The Mystery of the Yellow Room
by Gaston Leroux

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This Etext prepared by an anonymous Project Gutenberg volunteer.

The Mystery of the Yellow Room

by Gaston Leroux


In Which We Begin Not to Understand

It is not without a certain emotion that I begin to recount here
the extraordinary adventures of Joseph Rouletabille. Down to the
present time he had so firmly opposed my doing it that I had come
to despair of ever publishing the most curious of police stories
of the past fifteen years. I had even imagined that the public
would never know the whole truth of the prodigious case known as
that of The Yellow Room, out of which grew so many mysterious,
cruel, and sensational dramas, with which my friend was so closely
mixed up, if, propos of a recent nomination of the illustrious
Stangerson to the grade of grandcross of the Legion of Honour, an
evening journal - in an article, miserable for its ignorance, or
audacious for its perfidy - had not resuscitated a terrible
adventure of which Joseph Rouletabille had told me he wished to be
for ever forgotten.

The Yellow Room! Who now remembers this affair which caused so
much ink to flow fifteen years ago? Events are so quickly
forgotten in Paris. Has not the very name of the Nayves trial and
the tragic history of the death of little Menaldo passed out of
mind? And yet the public attention was so deeply interested in the
details of the trial that the occurrence of a ministerial crisis
was completely unnoticed at the time. Now The Yellow Room trial,
which, preceded that of the Nayves by some years, made far more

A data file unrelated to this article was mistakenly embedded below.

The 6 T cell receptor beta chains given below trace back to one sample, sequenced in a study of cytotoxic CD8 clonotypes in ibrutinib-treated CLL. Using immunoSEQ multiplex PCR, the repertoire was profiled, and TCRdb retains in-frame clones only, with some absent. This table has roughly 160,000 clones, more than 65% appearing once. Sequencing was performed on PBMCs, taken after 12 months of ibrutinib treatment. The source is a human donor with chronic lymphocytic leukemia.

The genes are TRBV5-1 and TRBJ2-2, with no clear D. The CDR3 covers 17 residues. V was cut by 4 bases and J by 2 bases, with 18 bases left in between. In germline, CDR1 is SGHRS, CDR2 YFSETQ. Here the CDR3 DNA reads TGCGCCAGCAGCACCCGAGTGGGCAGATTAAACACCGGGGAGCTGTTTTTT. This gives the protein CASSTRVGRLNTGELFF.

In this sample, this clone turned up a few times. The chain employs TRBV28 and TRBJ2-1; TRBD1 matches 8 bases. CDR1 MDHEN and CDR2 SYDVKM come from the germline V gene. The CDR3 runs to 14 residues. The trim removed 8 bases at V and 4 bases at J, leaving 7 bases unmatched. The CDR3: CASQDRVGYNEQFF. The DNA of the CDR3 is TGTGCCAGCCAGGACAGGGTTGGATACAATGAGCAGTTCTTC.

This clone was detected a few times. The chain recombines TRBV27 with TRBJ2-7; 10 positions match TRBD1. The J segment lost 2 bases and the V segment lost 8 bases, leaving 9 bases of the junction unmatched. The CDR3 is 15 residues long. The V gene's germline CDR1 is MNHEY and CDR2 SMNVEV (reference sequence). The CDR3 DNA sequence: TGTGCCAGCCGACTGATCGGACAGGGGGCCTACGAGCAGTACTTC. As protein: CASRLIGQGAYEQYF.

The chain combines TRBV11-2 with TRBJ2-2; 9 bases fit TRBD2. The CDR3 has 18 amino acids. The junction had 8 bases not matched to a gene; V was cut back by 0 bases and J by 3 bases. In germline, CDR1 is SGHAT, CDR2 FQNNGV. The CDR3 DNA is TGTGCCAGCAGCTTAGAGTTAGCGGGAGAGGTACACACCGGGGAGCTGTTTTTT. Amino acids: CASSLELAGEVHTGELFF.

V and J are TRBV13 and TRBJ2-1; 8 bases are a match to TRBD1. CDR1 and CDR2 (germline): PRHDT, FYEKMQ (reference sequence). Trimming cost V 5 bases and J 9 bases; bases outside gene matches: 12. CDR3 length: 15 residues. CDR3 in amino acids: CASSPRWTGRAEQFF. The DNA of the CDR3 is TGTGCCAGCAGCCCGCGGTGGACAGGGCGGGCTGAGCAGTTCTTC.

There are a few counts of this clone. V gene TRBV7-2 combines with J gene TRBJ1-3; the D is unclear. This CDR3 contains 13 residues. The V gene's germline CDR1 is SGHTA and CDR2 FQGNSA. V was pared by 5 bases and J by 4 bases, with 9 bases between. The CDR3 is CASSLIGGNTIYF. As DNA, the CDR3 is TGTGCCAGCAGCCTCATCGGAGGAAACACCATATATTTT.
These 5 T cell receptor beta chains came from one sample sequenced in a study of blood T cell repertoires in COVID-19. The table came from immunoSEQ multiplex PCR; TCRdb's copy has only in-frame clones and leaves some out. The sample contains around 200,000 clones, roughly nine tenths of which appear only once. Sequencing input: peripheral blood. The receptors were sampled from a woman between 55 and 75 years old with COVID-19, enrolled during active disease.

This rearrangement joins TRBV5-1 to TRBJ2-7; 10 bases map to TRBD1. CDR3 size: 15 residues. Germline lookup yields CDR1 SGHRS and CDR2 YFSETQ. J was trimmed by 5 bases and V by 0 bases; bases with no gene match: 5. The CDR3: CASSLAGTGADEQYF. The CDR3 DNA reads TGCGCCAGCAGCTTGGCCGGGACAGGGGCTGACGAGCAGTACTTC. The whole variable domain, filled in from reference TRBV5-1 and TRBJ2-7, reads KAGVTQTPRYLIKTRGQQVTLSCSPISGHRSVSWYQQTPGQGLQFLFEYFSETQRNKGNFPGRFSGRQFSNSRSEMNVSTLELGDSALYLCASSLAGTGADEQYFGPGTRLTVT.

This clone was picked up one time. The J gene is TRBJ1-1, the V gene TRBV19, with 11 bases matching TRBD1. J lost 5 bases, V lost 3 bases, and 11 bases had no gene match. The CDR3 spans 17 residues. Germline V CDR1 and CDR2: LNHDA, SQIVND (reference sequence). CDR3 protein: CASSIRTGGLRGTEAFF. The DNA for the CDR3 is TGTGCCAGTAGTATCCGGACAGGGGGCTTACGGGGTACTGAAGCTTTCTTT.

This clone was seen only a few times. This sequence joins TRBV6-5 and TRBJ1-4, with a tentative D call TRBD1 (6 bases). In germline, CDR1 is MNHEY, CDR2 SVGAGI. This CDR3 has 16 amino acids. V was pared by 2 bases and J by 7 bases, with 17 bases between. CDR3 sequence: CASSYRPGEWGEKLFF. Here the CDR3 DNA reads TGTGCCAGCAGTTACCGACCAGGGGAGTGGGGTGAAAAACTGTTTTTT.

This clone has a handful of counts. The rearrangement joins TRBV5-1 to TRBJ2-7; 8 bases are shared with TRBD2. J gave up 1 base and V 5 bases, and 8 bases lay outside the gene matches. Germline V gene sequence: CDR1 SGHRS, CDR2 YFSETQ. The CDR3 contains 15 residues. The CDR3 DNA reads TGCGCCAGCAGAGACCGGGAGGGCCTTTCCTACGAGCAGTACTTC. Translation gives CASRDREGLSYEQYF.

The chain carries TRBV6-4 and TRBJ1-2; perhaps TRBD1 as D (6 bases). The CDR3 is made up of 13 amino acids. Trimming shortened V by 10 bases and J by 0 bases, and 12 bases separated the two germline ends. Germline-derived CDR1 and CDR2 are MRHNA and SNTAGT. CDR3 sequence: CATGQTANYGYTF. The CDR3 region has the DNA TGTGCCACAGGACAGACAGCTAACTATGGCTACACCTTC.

noise. The entire world hung for months over this obscure problem
- the most obscure, it seems to me, that has ever challenged the
perspicacity of our police or taxed the conscience of our judges.
The solution of the problem baffled everybody who tried to find it.
It was like a dramatic rebus with which old Europe and new America
alike became fascinated. That is, in truth - I am permitted to say,
because there cannot be any author's vanity in all this, since I
do nothing more than transcribe facts on which an exceptional
documentation enables me to throw a new light - that is because,
in truth, I do not know that, in the domain of reality or
imagination, one can discover or recall to mind anything comparable,
in its mystery, with the natural mystery of The Yellow Room.

That which nobody could find out, Joseph Rouletabille, aged eighteen,
then a reporter engaged on a leading journal, succeeded in
discovering. But when, at the Assize Court, he brought in the key
to the whole case, he did not tell the whole truth. He only allowed
so much of it to appear as sufficed to ensure the acquittal of an
innocent man. The reasons which he had for his reticence no longer
exist. Better still, the time has come for my friend to speak out
fully. You are going to know all; and, without further preamble,
I am going to place before your eyes the problem of The Yellow
Room as it was placed before the eyes of the entire world on the
day following the enactment of the drama at the Chateau du Glandier.

On the 25th of October, 1892, the following note appeared in the
latest edition of the "Temps":

"A frightful crime has been committed at the Glandier, on the border
of the forest of Sainte-Genevieve, above Epinay-sur-Orge, at the
house of Professor Stangerson. On that night, while the master was
working in his laboratory, an attempt was made to assassinate
Mademoiselle Stangerson, who was sleeping in a chamber adjoining
this laboratory. The doctors do not answer for the life of Mdlle.